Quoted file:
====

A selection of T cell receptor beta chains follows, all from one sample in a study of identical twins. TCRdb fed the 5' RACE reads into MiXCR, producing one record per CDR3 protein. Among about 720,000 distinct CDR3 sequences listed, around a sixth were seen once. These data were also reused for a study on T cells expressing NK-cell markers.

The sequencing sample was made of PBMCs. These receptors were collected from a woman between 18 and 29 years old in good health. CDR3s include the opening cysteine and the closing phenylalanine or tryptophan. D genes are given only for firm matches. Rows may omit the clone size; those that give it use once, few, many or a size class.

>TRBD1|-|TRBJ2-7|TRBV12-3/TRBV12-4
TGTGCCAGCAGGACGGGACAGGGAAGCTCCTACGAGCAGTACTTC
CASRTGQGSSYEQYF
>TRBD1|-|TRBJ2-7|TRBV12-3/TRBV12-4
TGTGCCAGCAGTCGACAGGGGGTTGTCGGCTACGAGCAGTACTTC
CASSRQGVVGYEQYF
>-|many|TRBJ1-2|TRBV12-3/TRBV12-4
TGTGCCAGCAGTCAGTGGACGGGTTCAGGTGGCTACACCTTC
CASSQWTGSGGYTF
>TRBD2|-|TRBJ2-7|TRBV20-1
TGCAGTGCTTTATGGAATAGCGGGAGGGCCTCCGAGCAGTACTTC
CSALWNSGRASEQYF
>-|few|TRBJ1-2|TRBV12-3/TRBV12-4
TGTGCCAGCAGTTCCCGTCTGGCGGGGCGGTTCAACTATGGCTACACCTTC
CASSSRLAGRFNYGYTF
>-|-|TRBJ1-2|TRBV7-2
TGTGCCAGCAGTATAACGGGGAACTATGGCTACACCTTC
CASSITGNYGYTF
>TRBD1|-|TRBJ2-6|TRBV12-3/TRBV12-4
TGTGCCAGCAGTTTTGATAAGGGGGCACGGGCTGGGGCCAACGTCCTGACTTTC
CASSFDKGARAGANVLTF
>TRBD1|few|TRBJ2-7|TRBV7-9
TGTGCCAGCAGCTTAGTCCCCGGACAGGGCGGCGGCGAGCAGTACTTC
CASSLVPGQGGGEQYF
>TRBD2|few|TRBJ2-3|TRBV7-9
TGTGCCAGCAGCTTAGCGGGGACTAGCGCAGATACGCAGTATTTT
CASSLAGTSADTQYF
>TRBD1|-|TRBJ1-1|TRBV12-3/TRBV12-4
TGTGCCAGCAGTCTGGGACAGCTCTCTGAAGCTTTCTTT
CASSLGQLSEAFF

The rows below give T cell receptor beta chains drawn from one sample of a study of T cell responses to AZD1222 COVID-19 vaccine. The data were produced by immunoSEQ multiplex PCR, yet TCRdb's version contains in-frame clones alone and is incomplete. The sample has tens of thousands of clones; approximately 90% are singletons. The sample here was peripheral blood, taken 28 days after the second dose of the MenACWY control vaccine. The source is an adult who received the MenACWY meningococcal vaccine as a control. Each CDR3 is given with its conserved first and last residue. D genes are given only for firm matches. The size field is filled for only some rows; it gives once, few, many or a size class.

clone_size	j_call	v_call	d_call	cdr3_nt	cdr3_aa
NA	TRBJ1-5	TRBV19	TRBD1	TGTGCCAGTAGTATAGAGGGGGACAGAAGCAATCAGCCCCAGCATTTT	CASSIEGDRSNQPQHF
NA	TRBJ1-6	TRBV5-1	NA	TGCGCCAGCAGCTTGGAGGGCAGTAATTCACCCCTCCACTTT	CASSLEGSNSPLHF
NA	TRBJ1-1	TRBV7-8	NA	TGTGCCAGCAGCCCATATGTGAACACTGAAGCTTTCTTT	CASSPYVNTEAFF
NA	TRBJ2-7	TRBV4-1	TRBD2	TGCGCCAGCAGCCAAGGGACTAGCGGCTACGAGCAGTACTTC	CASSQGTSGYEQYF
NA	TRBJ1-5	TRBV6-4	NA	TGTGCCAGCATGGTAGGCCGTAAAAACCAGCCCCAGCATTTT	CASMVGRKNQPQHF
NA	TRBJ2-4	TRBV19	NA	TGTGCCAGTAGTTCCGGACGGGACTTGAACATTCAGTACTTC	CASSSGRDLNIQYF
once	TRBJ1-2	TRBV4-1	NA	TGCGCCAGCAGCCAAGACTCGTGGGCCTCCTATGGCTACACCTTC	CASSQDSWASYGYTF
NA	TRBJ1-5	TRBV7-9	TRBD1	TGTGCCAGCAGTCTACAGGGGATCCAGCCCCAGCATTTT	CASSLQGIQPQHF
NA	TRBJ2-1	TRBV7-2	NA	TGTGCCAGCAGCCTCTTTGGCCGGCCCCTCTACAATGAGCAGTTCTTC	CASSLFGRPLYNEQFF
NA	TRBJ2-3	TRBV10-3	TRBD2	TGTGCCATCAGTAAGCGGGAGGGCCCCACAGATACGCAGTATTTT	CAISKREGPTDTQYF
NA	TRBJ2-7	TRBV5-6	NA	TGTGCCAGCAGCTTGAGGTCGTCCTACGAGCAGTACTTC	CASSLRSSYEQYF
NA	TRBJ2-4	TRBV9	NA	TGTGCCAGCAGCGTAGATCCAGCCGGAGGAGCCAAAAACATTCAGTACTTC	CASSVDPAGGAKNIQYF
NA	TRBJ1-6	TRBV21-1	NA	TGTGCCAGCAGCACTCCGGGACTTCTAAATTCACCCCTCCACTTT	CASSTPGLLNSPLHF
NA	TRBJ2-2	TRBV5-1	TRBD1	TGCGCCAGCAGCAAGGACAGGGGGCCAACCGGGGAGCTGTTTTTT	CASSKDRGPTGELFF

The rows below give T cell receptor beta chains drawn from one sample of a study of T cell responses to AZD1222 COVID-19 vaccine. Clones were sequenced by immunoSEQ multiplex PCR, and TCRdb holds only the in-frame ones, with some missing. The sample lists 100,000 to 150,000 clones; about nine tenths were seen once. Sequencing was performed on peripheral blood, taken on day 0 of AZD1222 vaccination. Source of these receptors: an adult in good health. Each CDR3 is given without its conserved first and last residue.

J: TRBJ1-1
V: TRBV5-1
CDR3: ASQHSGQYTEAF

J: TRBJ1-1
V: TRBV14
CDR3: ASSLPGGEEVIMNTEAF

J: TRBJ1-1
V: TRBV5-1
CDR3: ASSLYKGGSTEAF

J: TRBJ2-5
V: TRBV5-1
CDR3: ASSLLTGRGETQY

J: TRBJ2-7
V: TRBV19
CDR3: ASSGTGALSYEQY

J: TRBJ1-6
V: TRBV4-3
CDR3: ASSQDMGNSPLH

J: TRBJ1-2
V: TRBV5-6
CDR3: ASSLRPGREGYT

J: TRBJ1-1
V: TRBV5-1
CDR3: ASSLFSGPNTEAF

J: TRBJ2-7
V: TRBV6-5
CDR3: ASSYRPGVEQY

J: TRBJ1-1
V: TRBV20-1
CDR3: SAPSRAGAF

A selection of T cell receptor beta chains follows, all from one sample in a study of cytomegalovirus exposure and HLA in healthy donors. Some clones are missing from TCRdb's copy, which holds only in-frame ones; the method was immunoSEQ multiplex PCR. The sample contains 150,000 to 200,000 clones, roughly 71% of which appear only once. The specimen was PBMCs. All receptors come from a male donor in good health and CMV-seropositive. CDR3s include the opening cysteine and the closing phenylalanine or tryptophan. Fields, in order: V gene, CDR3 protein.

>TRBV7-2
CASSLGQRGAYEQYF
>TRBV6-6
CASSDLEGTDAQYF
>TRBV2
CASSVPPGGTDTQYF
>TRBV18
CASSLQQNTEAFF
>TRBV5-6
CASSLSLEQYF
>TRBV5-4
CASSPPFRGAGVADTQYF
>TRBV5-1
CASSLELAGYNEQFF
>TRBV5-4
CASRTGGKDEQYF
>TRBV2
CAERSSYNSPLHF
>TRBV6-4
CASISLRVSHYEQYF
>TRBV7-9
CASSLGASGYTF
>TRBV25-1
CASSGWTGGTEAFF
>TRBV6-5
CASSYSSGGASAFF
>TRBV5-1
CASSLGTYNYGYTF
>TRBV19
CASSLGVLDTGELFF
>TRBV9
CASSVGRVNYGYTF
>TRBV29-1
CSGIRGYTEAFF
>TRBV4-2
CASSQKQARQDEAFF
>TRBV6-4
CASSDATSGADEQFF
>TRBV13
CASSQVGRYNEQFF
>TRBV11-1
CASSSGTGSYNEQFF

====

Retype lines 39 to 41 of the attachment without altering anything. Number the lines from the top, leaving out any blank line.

NA	TRBJ1-5	TRBV6-4	NA	TGTGCCAGCATGGTAGGCCGTAAAAACCAGCCCCAGCATTTT	CASMVGRKNQPQHF
NA	TRBJ2-4	TRBV19	NA	TGTGCCAGTAGTTCCGGACGGGACTTGAACATTCAGTACTTC	CASSSGRDLNIQYF
once	TRBJ1-2	TRBV4-1	NA	TGCGCCAGCAGCCAAGACTCGTGGGCCTCCTATGGCTACACCTTC	CASSQDSWASYGYTF